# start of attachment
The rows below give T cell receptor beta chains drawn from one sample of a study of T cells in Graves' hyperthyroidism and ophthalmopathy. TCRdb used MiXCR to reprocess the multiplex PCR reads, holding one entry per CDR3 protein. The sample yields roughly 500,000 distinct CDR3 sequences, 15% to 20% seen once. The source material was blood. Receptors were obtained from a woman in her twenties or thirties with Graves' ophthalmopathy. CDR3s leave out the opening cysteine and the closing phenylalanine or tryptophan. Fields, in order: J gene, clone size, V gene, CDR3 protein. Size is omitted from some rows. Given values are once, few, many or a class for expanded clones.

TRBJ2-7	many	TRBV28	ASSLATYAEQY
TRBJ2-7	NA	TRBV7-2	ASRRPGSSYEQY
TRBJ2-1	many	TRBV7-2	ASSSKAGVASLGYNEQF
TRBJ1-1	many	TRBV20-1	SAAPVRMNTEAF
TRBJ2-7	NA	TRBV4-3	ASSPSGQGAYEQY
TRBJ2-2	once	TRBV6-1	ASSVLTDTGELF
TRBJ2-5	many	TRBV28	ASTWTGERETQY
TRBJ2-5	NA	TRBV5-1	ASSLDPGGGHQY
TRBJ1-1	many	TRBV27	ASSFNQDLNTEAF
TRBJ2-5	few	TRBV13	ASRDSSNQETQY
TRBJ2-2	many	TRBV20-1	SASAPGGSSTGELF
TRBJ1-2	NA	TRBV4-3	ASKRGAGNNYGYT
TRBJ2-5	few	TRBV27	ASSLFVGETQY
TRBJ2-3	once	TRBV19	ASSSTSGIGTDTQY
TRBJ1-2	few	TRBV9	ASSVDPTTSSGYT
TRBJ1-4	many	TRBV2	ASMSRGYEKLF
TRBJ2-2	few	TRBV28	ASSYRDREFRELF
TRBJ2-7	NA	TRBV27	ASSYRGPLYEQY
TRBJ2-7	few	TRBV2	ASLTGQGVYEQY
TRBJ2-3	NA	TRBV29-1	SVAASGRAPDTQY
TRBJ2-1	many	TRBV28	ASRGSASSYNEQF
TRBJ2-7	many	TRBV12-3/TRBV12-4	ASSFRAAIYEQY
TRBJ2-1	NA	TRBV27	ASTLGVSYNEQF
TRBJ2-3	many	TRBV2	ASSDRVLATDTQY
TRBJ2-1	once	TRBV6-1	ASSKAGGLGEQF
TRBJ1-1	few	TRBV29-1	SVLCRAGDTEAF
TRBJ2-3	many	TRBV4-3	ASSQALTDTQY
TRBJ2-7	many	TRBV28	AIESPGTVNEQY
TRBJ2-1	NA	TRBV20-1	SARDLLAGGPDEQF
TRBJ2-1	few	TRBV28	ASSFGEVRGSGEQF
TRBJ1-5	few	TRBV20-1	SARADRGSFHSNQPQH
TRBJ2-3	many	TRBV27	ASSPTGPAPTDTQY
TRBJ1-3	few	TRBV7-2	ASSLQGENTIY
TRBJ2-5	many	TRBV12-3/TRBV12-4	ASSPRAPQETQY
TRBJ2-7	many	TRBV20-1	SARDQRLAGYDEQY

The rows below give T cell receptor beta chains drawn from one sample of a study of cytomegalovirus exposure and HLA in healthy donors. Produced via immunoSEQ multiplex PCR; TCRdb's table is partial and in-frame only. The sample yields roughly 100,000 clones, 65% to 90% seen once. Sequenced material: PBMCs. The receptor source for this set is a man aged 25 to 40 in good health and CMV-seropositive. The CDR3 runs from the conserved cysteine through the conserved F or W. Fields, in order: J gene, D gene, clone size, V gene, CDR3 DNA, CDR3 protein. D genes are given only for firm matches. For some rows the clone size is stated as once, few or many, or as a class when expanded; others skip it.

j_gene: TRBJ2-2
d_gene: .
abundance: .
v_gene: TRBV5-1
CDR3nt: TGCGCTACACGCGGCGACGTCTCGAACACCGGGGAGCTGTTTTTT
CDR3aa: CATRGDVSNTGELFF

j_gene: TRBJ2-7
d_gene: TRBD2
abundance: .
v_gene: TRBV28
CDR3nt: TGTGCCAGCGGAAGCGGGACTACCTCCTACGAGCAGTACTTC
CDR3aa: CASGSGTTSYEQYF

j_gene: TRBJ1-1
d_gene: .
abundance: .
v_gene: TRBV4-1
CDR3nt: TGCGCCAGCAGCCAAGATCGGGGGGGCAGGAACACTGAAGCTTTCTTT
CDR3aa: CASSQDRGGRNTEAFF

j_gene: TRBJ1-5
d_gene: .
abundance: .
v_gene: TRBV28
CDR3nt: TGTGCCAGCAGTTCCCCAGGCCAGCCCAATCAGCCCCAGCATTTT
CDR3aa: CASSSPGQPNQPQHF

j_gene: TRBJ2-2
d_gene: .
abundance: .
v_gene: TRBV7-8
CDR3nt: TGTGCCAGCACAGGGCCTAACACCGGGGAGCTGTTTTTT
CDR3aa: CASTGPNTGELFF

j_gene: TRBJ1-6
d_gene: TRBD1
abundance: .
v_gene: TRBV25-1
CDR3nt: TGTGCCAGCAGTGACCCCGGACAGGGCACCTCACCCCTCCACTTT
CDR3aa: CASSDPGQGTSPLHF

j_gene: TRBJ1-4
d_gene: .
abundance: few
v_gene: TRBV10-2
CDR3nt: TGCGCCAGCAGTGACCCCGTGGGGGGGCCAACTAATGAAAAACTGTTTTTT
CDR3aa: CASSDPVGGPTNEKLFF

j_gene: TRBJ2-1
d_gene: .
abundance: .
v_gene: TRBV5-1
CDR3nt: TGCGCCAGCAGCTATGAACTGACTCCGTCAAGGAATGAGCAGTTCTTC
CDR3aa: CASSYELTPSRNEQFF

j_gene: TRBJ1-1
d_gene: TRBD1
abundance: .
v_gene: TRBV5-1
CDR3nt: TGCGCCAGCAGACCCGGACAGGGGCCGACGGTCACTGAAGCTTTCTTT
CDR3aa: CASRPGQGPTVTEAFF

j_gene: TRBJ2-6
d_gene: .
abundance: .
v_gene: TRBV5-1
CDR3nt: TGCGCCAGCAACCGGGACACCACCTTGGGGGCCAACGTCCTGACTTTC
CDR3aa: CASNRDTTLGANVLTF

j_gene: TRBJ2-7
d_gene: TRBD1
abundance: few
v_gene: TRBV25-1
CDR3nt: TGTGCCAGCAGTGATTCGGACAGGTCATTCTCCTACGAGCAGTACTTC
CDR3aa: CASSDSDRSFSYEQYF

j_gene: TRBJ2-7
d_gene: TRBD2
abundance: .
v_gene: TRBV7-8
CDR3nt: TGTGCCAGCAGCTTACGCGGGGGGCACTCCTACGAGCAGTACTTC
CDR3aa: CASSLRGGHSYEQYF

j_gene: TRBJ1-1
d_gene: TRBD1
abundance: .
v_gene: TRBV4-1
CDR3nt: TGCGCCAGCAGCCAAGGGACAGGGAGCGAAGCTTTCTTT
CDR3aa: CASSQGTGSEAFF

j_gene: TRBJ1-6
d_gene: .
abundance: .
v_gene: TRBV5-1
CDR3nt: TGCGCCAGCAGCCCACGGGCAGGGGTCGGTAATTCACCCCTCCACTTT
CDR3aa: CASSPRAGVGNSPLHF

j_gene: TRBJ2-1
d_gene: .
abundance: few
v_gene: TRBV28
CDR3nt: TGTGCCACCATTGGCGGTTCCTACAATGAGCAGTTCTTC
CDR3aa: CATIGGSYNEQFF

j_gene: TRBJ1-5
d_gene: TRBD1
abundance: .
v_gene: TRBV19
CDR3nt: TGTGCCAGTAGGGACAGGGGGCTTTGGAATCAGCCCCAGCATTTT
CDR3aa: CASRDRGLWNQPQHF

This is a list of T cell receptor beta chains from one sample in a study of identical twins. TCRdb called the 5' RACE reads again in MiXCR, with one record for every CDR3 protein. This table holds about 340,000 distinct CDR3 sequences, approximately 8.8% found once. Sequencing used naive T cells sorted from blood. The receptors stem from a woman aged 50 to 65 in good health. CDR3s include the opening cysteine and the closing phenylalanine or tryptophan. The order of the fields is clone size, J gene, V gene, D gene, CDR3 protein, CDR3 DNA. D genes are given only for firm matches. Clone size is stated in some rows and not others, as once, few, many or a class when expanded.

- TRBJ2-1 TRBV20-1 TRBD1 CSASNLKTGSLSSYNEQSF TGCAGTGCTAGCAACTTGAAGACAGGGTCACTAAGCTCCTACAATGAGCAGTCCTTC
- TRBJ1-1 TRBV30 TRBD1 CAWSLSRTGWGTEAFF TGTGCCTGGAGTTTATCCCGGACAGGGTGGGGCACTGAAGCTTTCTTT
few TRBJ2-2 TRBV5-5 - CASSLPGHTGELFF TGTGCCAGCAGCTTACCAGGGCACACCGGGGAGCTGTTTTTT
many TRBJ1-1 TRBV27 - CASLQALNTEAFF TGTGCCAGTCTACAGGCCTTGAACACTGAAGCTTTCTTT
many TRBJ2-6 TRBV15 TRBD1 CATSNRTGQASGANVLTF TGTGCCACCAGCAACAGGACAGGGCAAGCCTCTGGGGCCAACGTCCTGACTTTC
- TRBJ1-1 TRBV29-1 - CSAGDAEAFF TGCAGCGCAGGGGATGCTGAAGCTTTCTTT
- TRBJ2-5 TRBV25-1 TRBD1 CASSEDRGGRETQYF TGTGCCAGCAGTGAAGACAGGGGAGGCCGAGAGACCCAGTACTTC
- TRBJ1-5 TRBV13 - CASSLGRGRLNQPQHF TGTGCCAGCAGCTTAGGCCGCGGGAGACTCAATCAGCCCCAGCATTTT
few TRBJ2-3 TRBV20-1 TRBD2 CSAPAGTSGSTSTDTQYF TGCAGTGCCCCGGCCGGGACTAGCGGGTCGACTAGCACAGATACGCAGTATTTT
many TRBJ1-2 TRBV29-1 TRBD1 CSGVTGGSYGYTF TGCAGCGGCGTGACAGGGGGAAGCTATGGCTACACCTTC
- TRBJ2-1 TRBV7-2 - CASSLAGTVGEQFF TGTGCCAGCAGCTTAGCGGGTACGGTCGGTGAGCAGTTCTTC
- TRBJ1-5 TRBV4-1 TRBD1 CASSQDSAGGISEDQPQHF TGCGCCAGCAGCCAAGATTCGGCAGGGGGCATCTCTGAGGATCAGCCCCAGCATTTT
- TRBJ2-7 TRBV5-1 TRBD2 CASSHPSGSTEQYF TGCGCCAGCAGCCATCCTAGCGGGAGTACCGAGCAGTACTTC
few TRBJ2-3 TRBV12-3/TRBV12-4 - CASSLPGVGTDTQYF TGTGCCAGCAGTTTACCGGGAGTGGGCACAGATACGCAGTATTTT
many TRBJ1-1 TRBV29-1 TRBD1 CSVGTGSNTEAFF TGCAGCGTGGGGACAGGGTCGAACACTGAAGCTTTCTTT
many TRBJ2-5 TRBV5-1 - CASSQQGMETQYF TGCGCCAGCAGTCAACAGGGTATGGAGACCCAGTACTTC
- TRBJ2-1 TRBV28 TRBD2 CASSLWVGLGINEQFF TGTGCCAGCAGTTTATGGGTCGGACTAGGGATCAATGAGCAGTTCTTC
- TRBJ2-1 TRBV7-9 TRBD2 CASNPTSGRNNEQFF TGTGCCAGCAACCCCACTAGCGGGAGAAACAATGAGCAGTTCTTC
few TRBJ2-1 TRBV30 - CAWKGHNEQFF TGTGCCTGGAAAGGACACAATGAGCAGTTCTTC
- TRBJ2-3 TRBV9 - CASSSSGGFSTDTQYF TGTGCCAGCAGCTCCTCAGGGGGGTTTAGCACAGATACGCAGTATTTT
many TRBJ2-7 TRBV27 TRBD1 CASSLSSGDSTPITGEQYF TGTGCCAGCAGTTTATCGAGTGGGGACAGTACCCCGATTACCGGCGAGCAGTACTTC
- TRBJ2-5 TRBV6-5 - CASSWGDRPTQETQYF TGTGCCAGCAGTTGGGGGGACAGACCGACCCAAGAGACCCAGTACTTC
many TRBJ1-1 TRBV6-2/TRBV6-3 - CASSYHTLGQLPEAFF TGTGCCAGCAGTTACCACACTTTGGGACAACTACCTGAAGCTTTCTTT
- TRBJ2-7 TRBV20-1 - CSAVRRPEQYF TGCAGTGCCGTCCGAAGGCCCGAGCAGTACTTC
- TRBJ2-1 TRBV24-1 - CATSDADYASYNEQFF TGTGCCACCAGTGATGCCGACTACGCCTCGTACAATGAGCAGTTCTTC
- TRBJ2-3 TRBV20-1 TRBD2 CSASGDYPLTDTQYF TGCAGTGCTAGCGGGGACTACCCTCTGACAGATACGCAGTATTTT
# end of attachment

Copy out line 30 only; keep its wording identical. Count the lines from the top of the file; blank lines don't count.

TRBJ2-1	NA	TRBV20-1	SARDLLAGGPDEQF